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The Olmec were a people living in south-central Mexico, roughly what would now be the Veracruz and Tabasco regions of the Mexican isthmus. Their immediate cultural influence went much further though, Olmec artwork being found as far afield as El Salvador. The Olmec predominated in their lands from about 1200 BC to about 800 BC; the best-known Olmec centers are at La Venta, San Lorenzo Tenochtitlan, Tres Zapotes, Chalcatzingo, and La Mojarra.

Their homeland is characterized by swampy lowlands punctuated by low hill ridges and volcanoes. The Olmec response to this environment was the construction of permanent cities, and they are, in fact, understood to be the progenitors of every primary element common to later MesoAmerican civilizations. They were the first to build permanent city-temple complexes. They were the first to develop a hieroglyphic script for their language, the earliest known example dating from 650 BCE. They were perhaps the originators of the Mesoamerican ballgame so prevalent among later cultures of the region and used for recreational and religious purposes - certainly they were playing it before anyone else has been documented doing so. Their religion developed all the important themes (an obsession with mathematics and with calendars, and a spiritual focus on death expressed through human sacrifice) found in successor cults. Finally, their political arrangements of strongly hierarchical city-state kingdoms were repeated by nearly every other Mexican and Central American civilization that came after.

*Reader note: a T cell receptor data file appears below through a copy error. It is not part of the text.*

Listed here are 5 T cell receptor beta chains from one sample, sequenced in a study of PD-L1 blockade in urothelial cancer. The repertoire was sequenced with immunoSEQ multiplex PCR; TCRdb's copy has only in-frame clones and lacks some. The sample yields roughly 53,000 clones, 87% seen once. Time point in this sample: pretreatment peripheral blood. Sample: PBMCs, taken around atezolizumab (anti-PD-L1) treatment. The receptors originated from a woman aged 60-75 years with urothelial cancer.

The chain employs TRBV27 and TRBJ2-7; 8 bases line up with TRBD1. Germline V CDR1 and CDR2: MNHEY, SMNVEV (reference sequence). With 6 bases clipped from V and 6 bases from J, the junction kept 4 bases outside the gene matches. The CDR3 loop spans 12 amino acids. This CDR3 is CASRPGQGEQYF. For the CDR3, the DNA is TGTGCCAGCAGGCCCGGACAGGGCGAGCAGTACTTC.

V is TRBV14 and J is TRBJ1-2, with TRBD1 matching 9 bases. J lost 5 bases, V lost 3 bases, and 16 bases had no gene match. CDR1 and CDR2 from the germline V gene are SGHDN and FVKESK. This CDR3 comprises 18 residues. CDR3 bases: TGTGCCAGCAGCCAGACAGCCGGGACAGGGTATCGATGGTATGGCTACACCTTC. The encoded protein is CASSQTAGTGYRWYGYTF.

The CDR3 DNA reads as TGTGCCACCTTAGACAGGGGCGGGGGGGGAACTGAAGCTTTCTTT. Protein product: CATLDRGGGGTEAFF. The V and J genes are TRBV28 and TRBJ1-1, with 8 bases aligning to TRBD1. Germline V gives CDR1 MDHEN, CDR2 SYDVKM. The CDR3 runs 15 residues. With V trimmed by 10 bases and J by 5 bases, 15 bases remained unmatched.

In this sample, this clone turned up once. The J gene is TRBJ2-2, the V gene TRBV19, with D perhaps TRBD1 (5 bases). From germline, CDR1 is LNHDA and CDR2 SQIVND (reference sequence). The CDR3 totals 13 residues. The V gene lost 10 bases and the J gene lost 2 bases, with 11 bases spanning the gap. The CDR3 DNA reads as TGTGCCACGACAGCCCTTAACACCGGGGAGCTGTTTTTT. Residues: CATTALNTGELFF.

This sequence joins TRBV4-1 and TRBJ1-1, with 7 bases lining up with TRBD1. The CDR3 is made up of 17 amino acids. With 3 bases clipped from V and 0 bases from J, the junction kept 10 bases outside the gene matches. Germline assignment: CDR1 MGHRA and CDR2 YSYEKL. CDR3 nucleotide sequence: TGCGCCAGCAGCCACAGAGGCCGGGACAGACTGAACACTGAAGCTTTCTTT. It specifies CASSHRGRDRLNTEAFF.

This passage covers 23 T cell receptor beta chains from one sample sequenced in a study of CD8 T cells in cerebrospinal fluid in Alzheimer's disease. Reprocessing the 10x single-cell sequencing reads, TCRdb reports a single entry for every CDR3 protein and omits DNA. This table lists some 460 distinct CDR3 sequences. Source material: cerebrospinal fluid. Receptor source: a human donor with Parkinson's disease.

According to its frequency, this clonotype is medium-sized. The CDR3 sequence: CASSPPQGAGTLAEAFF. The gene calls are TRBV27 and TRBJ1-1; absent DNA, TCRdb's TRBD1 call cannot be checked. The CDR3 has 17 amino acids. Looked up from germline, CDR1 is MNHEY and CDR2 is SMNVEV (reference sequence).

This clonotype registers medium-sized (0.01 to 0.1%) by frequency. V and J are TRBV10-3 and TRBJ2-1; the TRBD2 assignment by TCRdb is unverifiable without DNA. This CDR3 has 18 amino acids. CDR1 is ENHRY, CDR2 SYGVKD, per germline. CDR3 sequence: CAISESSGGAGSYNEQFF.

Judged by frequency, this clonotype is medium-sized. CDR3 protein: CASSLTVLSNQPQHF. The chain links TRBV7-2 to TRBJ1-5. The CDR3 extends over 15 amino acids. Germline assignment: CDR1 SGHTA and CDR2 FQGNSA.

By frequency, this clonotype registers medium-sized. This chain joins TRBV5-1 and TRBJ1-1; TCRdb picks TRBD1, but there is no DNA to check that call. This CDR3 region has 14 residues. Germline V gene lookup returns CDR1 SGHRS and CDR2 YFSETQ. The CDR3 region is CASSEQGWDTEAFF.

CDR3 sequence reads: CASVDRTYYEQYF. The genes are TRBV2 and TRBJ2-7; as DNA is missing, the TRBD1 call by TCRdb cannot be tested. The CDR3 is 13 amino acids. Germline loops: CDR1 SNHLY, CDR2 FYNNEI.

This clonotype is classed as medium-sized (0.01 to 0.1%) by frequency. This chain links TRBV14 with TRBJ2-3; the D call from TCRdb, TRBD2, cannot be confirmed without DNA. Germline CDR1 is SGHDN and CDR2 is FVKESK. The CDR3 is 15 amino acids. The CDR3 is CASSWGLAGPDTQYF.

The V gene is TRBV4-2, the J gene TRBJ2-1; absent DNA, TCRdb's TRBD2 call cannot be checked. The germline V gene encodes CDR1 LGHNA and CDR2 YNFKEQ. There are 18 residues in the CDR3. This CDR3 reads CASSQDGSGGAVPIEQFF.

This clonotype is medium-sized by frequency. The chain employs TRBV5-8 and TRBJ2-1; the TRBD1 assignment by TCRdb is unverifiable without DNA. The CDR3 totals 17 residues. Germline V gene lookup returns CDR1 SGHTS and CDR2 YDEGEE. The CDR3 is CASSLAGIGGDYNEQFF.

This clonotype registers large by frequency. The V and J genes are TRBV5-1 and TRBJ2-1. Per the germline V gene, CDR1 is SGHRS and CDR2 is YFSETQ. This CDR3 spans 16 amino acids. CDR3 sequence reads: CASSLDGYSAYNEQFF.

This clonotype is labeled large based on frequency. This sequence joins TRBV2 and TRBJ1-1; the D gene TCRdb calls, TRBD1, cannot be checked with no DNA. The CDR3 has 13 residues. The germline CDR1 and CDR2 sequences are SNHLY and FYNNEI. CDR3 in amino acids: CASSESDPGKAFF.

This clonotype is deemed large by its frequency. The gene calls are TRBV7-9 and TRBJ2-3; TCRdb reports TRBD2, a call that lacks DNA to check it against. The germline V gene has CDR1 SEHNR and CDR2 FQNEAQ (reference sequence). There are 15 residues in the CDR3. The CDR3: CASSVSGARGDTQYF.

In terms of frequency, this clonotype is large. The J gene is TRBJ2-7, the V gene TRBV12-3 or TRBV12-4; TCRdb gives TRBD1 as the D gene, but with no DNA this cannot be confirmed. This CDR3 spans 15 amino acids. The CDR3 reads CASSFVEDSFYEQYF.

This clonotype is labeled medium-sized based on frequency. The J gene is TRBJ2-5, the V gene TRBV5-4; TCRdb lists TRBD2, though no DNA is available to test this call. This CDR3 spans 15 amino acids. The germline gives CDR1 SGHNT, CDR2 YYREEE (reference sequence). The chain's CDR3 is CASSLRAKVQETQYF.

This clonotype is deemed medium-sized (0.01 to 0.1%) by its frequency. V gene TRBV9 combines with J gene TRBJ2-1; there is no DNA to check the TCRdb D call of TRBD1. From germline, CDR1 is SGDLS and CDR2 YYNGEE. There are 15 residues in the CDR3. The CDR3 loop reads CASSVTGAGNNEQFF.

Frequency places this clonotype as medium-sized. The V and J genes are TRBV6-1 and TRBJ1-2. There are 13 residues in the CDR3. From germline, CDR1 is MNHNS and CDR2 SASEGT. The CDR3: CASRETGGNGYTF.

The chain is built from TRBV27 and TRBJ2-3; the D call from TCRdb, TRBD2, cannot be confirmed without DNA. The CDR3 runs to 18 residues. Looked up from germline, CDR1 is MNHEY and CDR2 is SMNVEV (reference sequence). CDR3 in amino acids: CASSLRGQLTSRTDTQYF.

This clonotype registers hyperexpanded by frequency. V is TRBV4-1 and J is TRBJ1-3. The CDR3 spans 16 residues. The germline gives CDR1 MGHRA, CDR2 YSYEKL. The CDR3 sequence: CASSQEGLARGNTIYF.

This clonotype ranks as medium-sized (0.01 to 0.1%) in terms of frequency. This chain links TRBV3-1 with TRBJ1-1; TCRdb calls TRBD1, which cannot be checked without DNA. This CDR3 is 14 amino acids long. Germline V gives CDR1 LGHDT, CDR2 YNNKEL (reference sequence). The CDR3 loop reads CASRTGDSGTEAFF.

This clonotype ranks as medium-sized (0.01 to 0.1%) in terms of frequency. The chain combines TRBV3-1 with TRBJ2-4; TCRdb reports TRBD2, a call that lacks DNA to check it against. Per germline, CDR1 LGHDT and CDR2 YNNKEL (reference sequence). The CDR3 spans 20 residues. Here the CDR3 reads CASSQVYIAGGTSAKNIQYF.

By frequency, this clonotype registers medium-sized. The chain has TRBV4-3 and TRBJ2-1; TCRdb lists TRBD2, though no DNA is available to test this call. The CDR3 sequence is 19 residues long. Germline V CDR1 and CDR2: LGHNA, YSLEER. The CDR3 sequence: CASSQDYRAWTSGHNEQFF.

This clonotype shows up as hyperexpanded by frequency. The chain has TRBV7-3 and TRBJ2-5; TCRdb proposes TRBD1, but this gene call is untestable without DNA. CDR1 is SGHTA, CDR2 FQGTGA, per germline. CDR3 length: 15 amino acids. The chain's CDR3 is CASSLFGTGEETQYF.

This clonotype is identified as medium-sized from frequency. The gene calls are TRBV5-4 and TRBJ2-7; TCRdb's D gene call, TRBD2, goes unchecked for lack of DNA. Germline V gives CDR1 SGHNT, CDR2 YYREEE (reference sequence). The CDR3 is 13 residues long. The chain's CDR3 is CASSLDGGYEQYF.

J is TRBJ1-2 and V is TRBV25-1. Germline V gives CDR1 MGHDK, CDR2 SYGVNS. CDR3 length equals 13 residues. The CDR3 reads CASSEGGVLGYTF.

Olmec artforms emphasize monumental statuary and small jade carvings. While a common theme is to be found in jaguar representations of various sorts, perhaps the best-recognized Olmec art involves enormous helmeted heads, half buried in low mounds. These seem to be portraits of famous ball players, or perhaps kings rigged out in the accoutrements of the game. Olmec figurines were also found abundantly through their period.

Very few individual Olmec people are known to modern scholars; the following sample will perhaps convey some flavor of the people.

It is not known with any clarity what happened to this culture. All that can be said with assurance is that after 800 BC their influence wanes or vanishes, and by the beginning of the Common Era their lands were occupied by successor cultures - most notably the Maya to the east, the Zapotec to the southwest, and the Teotihuacan culture to the west.